Donath examines how identity is established in online communities – free from the anchor of their human body, participants online are free to create as many personae as they have time and energy to.  This chapter questions how these personae link back to the body-bound identity that created them and how much they are reliant on and responsible for each other.   Donath says that identity is an essential part of how we assess the trustworthiness or reliability of another and our reputations should be treated with care as they are essential to our placement within a community.  In online newsgroups trust is important because they often centre on information seeking and provision.   It is important to those seeking information that they know where the person providing the information is coming from in relation to their motivation and measure of expertise.  To the individual it is important that they are displaying a recognisable identity, as one of their main aims is to develop a reputation within the group.

There are many examples of deception in nature and the animal kingdom, as when certain animals mimic the colours or sounds of other more dangerous animals to scare away predators.  Donath asks the question why this is not a more common tactic, and though this question is not fully answered she notes that if deception is too prevalent a signal will become unreliable and will no longer convey its message.

[In] stable systems of deception […] the percentage of deceivers does not overwhelm the population, and the signal remains information-bearing, however imperfectly. And there are signals that are inherently reliable: signals that are difficult, or impossible, to cheat. (p32)

She discusses Amotz Zahavi’s 1993 work on signal reliability, which proposes the “handicap principle”. This principle suggests that signals such as carrying a heavy load signify strength or carelessly wasting lots of money signify wealth and these ‘assessment signals’ are not easily faked and thus generally very reliable.  Signals that don’t follow the handicap principle are called conventional signals.  These signals can be made without possessing the trait –such as wearing a t-shirt associated with a gym – but they mean something to both the signifier and the receiver due to custom or convention.  A conventional signal can become unstable if there is too much deception associated with it though, and it will eventually loose its significance.  Conventional signals are generally easier and less costly for both the signaller and the receiver so they are still widely used, despite the possibility of deception.   To make the signals more reliable there is often a punishment associated with deception within a community or society.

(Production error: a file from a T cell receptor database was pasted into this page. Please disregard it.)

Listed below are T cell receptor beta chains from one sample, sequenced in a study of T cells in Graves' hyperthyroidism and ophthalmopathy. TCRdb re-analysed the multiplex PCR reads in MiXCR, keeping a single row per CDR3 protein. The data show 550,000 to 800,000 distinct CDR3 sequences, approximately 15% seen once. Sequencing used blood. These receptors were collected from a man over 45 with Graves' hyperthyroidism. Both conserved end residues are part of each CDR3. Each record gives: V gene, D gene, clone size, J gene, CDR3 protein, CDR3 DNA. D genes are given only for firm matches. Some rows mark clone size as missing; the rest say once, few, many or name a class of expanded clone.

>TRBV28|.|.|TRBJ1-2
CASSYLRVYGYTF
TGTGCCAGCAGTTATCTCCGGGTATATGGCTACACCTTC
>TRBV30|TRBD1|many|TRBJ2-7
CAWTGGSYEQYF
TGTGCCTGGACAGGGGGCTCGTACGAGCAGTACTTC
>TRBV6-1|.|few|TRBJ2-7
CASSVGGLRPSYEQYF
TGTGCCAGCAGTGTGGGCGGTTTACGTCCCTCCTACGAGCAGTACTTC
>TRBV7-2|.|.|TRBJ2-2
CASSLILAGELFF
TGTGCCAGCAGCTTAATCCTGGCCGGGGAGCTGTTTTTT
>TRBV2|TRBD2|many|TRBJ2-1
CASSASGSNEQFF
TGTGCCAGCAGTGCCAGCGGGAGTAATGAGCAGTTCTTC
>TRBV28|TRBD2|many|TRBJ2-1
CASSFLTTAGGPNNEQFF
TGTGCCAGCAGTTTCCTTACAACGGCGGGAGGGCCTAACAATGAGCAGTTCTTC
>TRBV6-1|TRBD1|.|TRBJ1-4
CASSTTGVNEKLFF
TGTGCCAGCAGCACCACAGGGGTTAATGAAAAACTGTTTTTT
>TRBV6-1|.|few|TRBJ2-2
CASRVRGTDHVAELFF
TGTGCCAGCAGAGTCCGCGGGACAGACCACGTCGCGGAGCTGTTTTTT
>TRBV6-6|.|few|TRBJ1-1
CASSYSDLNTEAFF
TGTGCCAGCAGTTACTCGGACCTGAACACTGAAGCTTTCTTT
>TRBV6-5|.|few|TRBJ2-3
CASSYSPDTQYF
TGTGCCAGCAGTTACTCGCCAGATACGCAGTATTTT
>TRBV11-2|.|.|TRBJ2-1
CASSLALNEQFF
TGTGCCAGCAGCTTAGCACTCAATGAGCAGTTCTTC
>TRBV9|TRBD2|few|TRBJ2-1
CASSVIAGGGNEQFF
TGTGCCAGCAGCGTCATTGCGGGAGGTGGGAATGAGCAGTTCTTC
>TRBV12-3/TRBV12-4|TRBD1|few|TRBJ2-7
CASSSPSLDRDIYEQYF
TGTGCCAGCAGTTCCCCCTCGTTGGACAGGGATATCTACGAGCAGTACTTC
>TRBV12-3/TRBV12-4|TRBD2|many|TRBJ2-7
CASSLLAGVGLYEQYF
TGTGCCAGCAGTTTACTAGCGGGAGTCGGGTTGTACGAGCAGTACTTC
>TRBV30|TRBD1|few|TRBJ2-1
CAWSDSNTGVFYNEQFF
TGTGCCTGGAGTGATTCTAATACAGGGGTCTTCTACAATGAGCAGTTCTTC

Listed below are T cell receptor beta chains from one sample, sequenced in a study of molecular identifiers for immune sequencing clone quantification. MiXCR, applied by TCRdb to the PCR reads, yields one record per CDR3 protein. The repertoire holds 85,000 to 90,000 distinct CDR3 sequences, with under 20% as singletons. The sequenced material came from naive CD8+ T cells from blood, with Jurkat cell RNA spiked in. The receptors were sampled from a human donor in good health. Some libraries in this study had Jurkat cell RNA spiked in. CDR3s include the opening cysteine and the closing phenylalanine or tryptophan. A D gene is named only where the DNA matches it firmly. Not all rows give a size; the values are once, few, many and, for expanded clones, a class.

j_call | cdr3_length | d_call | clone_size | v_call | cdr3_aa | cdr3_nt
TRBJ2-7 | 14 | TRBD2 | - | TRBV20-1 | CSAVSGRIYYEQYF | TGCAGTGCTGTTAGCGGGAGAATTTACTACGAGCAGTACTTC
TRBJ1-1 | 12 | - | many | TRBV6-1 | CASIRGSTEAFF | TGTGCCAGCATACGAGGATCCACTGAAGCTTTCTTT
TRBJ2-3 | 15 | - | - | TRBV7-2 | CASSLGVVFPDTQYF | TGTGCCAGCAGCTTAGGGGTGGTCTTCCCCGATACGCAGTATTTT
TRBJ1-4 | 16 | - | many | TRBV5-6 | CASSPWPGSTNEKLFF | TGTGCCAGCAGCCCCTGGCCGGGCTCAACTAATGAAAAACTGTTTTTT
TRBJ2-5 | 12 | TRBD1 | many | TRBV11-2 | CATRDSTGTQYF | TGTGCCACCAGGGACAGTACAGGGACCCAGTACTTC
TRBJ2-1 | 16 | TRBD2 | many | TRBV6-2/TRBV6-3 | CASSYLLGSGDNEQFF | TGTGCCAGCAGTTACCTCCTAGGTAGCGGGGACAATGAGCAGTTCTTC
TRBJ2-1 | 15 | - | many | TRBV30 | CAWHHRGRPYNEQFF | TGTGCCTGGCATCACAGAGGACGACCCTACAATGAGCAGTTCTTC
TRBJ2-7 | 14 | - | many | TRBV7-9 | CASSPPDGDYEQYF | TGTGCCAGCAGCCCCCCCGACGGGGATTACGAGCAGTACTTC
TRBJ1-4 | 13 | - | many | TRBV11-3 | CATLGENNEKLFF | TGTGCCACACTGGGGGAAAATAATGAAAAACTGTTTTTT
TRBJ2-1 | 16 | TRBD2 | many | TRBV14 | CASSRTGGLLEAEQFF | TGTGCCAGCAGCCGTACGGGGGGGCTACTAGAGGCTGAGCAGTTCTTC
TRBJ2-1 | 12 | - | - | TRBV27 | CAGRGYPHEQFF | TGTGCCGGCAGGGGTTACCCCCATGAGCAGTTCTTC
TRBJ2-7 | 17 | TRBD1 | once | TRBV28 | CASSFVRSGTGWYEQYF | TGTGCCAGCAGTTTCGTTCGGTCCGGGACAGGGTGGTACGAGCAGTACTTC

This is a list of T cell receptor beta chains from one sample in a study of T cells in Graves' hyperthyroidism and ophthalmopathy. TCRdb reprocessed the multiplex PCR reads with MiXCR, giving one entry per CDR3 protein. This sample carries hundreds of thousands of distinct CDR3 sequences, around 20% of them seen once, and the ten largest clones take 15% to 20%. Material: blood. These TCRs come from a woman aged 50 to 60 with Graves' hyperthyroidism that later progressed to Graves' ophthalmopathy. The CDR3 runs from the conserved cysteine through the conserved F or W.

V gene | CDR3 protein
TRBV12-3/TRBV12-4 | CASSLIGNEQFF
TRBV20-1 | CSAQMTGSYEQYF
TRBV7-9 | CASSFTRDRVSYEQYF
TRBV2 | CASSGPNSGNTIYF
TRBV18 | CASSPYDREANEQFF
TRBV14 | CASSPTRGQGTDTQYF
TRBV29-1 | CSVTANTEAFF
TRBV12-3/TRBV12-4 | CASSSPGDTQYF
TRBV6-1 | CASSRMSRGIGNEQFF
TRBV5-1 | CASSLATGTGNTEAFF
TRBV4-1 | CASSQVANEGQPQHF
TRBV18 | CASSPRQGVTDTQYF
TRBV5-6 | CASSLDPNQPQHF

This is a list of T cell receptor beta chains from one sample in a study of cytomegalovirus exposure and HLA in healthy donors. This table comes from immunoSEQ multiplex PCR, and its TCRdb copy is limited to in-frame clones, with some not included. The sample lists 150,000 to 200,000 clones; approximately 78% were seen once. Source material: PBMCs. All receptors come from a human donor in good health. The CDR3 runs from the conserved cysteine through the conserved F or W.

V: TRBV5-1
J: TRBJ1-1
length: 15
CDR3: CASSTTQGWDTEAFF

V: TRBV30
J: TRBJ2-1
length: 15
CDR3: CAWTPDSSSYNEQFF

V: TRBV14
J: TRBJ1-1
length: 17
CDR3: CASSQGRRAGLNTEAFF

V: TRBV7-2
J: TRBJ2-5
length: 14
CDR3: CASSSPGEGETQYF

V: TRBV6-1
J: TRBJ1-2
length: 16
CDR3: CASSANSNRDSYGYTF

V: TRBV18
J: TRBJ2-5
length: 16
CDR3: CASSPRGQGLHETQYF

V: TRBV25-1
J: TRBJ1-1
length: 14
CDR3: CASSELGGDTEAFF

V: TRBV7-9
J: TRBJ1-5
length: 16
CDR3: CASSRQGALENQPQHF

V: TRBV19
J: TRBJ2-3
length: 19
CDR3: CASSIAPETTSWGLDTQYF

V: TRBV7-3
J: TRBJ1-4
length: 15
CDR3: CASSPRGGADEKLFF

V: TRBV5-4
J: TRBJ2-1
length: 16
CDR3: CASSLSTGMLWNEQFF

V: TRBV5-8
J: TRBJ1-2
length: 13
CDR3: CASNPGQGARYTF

Identity in cyberspace is even more subjective and often harder to define. Signals usually take the forms of usernames, email addresses (and domain they are associated with), information included in the signature, and the voice and tone, all of which present the user in the way that they wish to be identified.

Goffman’s “The Presentation of Self in Everyday Life” makes the distinction of “expressions given” (signaller’s intent) and “expressions given off” (receiver’s interpretation) – which deals with the subtle nuances of language and action that can betray aspects of person’s true identity online. Donath asks if these are assessment or conventional signals.  The username, signature or email address of a net user can also often be used to trace their net history and get an impression of their interests and views and a complete internet history is something that requires more effort than most people are willing to fake.  The use of topic or forum specific language markers and acronyms can also identify a user as a member of a specific online group.

Most of this identifying information can be faked to some degree of success, and Internet trolls use this to their advantage, but others use this deception to protect their real life identity or to explore various personae. Pseudonyms are common and often expected, but they raise questions about balancing privacy and accountability.

New ways of establishing and of hiding identity are evolving in the virtual world. There is no formula that works best in all forums: balancing privacy and accountability, reliability and self-expression, security and accessibility requires a series of compromises and trade-offs whose value is very dependent on the goals of the group and of the individuals that comprise it. (p56)